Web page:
Wednesday, October 11, 2006

Brief Encounters with independents

I attended a very interesting reading and editor discussion featuring my friend author Ben Fountain and his editor Lee Boudreaux at the most excellent McNally Robinson independent bookstore on Prince Street in Soho last evening. Founatin, who I first met in Port-au-Prince, Haiti back in the misty days of 2002, has just published a fantastic collection of short stories titled Brief Encounters with Che Guevara that takes his (not always so) innocents abroad characters to locales as diverse as Burma, Colombia, Sierra Leone as well as Haiti. To an audience that included the authors Laura Moser and Lauren Mechling, Founatin and Boudreaux discussed the difficulty in getting publishers to take a chance on serious fiction these days, particularly short stories, as well as the essential role independent bookstores still play in getting important books such as Fountain's off the ground.

I was reminded of how some of the pivotal cultural events of recent decades have been the result of a few dedicated people persevering with their vision against great odds. The Sex Pistols gig at Manchester's Lesser Free Trade Hall on 4 June 1976, organized by Howard Devoto, who later went on to form The Buzzcoks, for instance, was attended by perhaps 40 people, but of those people in the audience were members of bands such as Joy Division and The Fall, who went on to play pivotal roles in the development of Britain's post-punk music. The Velvet Underground sold an infinitesimal amount of their-now classic first album in 1967 but, as the saying goes, it seemed as if every one of the people who bought that album went out and formed a band. The author Henry Miller could not even get his writing published until the Parisian imprint Obelisk Press took a chance in 1934 on Tropic of Cancer, though Miller had to wait nearly 30 years to see it published in his native United States.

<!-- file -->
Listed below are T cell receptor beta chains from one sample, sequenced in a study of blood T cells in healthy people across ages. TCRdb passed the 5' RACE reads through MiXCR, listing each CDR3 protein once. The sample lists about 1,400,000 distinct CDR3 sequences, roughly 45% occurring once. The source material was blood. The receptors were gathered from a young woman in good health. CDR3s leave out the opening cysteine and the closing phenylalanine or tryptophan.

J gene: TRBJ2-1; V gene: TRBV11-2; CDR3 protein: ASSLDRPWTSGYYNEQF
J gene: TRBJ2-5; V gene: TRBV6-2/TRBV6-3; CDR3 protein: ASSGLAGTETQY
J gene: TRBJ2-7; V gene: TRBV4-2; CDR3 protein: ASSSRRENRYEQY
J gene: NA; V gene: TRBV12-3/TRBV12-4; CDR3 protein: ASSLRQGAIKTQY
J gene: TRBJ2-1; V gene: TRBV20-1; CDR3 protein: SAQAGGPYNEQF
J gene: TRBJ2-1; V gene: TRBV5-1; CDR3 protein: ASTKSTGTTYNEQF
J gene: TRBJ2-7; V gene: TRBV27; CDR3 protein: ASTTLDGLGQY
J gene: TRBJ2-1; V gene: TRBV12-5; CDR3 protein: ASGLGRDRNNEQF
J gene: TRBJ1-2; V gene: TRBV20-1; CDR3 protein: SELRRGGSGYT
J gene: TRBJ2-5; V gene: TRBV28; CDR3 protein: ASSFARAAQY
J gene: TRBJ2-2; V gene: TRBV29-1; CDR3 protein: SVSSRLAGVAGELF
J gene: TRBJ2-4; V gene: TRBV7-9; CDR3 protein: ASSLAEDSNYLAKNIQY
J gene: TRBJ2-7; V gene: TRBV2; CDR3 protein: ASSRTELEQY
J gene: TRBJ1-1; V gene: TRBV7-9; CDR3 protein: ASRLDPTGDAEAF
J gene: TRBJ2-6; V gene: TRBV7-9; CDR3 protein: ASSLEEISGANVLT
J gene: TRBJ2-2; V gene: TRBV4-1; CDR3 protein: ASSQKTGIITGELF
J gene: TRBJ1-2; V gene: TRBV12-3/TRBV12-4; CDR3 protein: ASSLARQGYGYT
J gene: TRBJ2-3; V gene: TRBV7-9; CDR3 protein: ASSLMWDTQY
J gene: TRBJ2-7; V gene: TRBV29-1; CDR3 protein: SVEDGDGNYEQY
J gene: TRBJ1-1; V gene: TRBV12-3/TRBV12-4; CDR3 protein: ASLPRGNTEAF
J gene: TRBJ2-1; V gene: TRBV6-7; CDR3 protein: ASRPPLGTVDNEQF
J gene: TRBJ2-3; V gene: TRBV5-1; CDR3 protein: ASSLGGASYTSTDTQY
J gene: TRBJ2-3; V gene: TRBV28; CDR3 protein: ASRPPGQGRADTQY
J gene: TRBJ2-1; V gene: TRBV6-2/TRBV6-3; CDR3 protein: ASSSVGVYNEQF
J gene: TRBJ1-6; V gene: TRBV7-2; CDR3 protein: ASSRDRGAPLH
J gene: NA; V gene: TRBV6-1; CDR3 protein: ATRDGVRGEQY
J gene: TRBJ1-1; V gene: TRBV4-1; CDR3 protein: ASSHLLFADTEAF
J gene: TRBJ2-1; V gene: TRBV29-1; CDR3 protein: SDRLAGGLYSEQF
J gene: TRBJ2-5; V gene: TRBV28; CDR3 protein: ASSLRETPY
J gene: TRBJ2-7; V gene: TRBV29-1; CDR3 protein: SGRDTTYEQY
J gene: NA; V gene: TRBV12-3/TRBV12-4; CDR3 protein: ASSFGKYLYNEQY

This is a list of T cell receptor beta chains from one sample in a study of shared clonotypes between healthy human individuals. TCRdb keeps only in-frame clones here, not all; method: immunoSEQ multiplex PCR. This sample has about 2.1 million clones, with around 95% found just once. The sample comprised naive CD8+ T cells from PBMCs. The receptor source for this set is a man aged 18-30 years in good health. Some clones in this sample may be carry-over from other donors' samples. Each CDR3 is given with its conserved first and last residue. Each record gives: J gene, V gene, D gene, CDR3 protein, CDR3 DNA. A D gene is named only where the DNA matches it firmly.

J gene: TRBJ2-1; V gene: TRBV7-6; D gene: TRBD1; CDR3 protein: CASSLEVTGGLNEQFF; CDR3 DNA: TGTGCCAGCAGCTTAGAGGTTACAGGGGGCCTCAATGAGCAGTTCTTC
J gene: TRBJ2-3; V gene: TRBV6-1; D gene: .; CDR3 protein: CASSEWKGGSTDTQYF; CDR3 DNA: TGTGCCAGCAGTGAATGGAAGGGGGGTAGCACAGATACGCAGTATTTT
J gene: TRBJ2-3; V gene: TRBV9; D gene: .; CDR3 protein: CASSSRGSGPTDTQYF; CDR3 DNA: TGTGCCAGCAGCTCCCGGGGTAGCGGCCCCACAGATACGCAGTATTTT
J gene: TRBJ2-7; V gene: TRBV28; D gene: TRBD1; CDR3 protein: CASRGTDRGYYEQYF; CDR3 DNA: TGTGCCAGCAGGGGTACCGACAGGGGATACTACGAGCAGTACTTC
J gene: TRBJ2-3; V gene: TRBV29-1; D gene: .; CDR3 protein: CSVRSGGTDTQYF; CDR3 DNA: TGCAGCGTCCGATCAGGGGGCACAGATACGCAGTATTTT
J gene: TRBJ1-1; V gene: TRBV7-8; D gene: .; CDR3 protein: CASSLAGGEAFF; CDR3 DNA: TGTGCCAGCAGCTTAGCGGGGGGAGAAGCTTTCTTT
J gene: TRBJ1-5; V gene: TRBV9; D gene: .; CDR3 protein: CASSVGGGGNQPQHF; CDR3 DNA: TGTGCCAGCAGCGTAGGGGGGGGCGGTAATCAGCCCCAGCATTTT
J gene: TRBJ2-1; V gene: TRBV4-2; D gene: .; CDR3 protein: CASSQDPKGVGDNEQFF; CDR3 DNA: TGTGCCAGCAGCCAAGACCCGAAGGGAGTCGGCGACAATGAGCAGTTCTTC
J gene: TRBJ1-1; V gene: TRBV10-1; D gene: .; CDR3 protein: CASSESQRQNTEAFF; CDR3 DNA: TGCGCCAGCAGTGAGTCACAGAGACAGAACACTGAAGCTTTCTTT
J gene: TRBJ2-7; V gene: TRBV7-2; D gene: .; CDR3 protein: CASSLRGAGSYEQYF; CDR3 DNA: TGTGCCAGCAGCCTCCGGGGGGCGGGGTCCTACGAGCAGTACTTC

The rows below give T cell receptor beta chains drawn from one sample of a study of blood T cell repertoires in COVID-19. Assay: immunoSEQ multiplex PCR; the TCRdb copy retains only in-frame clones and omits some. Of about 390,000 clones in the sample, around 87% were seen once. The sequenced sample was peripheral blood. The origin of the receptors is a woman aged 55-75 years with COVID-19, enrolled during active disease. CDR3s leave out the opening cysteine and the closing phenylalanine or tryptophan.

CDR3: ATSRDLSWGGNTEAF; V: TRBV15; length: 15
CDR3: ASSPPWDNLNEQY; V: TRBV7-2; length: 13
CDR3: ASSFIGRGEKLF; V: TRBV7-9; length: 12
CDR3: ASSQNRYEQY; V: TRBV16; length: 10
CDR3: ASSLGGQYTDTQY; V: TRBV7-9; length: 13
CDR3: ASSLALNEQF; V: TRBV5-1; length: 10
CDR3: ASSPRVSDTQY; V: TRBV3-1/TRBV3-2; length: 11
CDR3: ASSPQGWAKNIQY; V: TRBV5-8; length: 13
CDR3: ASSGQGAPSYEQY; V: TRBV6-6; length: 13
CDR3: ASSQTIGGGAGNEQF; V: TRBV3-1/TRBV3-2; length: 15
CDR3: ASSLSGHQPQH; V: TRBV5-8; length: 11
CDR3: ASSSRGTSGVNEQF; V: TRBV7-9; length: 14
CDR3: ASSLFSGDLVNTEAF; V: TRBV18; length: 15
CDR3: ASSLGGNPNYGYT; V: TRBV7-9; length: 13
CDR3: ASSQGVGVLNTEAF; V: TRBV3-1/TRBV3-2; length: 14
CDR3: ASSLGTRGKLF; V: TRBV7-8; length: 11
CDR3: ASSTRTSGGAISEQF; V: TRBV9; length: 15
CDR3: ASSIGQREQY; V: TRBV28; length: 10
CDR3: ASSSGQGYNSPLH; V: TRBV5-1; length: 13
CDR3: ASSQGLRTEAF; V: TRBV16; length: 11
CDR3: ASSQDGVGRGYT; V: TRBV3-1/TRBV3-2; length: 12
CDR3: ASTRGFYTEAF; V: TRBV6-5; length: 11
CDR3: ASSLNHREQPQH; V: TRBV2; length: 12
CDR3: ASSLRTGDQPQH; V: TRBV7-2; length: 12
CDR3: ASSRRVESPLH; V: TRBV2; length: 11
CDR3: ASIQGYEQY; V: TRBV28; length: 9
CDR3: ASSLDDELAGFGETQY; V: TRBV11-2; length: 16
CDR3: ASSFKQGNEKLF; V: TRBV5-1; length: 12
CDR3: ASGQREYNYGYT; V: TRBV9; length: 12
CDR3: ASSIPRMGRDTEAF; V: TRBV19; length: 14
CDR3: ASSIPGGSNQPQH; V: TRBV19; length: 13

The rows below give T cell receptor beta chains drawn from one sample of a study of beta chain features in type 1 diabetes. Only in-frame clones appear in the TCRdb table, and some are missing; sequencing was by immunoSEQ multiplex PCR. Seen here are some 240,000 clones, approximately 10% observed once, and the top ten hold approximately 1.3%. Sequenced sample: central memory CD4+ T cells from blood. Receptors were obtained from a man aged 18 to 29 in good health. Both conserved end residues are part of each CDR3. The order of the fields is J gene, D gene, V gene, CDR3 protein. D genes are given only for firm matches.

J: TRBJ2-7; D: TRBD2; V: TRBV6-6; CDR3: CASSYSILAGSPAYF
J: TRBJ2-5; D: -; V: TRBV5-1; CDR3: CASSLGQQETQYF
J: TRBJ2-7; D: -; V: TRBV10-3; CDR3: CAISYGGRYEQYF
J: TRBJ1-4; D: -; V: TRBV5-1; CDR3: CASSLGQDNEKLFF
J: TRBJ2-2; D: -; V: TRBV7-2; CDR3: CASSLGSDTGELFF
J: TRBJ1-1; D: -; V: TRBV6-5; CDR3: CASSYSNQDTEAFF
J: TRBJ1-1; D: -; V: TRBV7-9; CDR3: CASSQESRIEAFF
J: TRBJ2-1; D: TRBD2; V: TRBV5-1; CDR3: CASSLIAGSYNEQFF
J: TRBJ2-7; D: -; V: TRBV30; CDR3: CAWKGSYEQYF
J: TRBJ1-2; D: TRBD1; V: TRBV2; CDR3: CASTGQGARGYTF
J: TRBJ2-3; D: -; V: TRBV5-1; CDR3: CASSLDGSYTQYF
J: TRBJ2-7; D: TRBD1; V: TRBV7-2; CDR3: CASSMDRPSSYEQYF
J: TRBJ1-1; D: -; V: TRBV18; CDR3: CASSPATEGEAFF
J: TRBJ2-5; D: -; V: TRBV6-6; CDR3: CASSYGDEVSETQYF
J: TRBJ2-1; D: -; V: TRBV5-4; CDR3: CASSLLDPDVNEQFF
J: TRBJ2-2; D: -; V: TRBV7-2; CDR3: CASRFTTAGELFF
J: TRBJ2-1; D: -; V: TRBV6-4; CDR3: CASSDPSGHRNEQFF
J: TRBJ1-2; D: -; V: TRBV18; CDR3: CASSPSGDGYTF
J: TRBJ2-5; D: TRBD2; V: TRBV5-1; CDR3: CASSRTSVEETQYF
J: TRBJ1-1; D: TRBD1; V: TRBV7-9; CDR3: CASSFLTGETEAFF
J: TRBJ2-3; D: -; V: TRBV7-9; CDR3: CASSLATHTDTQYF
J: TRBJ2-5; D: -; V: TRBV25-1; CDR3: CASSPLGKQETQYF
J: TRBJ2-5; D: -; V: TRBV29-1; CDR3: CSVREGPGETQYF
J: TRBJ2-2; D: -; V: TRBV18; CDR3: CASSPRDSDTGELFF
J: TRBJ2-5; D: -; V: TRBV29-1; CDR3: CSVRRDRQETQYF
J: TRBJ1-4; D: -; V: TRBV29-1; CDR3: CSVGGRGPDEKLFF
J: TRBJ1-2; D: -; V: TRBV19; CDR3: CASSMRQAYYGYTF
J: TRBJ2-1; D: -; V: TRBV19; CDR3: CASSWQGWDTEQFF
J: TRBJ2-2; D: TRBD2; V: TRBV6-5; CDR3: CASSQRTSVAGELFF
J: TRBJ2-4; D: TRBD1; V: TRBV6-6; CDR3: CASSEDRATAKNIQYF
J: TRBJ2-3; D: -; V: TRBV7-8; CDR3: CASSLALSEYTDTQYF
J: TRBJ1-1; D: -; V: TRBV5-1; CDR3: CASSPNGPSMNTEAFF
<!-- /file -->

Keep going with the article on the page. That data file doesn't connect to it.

One of the fringe benefits of the book tour I did around the United States last fall was the opporuntinuty to see a few independent bookstores operating around the U.S., stores that support work of writers such as Ben and myself operating outside the obviously commercial realm. Bookstores such as Paperbacks Plus in Dallas, Books and Books in Miami and Robin's Bookstore in Philadelphia all still have an important role to play in the growth and publishing of challenging literature in the United States and, as such, deserve our support. Buy independent!

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